When tension overwhelms my muscles, I get a massage. I love massages, especially when the masseuse gets in there really deep. It doesn’t always relieve the aches and pains of a tight neck (too much stooping over editorials), but it’s an indulgence I return to frequently.
When I think of grammatical tense, I think back to Latin classes in high school. Imperfect, perfect, pluperfect… And here’s where poetry draws a connection. For, one day, I came to school with a crook neck—had slept on it funny, could barely turn my head, it was agony. During Latin class, my teacher took me into the vacant classroom next door, sat me in a chair, and massaged my neck in an attempt to revive its mobility.
Am I making you tense? Don’t worry, this story has a happy ending: when that teacher retired, he trained to become a professional massage therapist.
Sometimes I think we are drawn to things that make us tense our muscles, our throats, our insides. A thriller or horror film, a football game, a rousing opera. Watching live ballet, I grip the seat because I know how difficult it is to turn and balance as those dancers do, and I don’t want to see any of them fall off pointe.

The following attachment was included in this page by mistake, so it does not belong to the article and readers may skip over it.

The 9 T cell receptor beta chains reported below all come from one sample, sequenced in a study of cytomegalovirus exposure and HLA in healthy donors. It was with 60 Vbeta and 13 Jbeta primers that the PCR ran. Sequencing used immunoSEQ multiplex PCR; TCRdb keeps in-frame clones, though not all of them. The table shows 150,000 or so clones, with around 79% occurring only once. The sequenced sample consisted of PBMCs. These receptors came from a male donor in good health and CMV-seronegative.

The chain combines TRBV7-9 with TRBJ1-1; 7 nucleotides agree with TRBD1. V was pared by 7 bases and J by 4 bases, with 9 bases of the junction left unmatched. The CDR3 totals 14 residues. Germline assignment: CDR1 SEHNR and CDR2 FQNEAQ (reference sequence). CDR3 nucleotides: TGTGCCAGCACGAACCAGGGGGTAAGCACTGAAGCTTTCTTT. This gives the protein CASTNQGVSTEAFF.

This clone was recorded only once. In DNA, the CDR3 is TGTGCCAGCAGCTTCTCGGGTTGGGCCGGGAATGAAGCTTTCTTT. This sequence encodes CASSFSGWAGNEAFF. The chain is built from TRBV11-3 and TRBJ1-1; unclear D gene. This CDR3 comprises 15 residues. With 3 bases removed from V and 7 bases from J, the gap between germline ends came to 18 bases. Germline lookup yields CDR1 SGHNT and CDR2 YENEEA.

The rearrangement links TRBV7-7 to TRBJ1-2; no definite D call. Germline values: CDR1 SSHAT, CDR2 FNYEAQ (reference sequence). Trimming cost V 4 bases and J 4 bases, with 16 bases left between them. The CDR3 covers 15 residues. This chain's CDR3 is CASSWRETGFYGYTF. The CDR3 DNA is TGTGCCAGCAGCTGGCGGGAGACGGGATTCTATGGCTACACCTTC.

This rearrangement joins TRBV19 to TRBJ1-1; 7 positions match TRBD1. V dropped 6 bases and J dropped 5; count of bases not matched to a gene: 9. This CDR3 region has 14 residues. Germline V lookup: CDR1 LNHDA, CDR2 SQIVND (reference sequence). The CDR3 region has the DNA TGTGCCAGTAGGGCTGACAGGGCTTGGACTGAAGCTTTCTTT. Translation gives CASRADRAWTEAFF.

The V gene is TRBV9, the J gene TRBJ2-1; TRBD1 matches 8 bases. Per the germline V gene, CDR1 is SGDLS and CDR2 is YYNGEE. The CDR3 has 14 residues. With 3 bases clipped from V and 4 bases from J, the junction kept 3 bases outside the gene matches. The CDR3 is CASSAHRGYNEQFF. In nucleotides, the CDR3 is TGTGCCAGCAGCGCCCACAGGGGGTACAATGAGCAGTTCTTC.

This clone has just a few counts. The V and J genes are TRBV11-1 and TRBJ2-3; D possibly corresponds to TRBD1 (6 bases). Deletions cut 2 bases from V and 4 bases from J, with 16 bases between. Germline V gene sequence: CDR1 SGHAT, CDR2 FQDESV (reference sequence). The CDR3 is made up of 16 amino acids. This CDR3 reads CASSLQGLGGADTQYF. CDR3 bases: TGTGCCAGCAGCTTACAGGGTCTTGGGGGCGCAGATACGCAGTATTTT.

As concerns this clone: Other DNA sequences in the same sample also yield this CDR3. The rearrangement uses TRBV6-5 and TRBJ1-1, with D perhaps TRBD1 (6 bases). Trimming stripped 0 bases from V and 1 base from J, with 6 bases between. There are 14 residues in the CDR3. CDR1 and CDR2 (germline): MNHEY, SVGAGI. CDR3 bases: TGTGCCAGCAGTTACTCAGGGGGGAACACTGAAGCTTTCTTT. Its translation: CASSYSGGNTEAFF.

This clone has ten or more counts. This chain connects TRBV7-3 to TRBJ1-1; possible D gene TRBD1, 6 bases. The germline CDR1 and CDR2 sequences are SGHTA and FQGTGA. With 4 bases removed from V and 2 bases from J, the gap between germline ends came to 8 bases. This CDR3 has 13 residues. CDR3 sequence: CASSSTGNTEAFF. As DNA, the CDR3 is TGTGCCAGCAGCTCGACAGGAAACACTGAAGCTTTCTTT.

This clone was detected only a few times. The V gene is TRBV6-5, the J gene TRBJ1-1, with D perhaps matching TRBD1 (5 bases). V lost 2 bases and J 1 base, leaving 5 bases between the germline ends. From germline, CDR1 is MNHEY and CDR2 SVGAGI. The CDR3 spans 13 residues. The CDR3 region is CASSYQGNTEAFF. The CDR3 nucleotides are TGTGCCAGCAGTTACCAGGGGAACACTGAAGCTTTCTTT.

Some poetry has the ability to enter our bodies and hold them captive from within. For me, Emily Dickinson’s poems can do this, tense wires in her reprimands, her dashed intelligence. Plath, too, can furrow my brow. For those of you who haven’t watched Daniel Beaty delivering his poem ‘Knock Knock’ on stage (available on YouTube), do so now—you can hear the tension in the air, a captivated audience holding its collective breath for his resounding, final declaration. This reminds me somewhat of being in the audience at the Queensland Poetry Festival when Alison Whittaker read her poem ‘a love like Dorothea’s’—a response to Dorothea Mackellar’s ‘I love a sunburnt country’. Whittaker’s delivery is quietly commanding in her powerful takedown of racism and colonial violence against First Nations people, against the environment.
What I love about poetry is its potential for aftershocks—lines return and circulate as I step out into the world, so that bites of poems become thrilling flashes of accompaniment to the frustrations of the world, making those frustrations bearable, amusing, wondrous:
I’d shoot the man who pulled up slowly in his hot car this morning (Gig Ryan, ‘If I Had A Gun’)
her wounds came from the same source as her power (Adrienne Rich, ‘Power’)
Half thought thought otherwise/ loveless and sleepless the sea (Susan Howe, ‘Silence Wager Stories’)
rip through traffic lights in Brunswick/ to the sound of night lions (Melody Paloma, ‘Hyper-reactive’)
Huge thanks to the wonderful guest poetry editors for this issue, David Stavanger and Pascalle Burton, whose joint idea for a ‘Tense’ issue was met with an exciting, diverse local and international response to the submissions call.
I hope these poems make you tense…in all the best ways.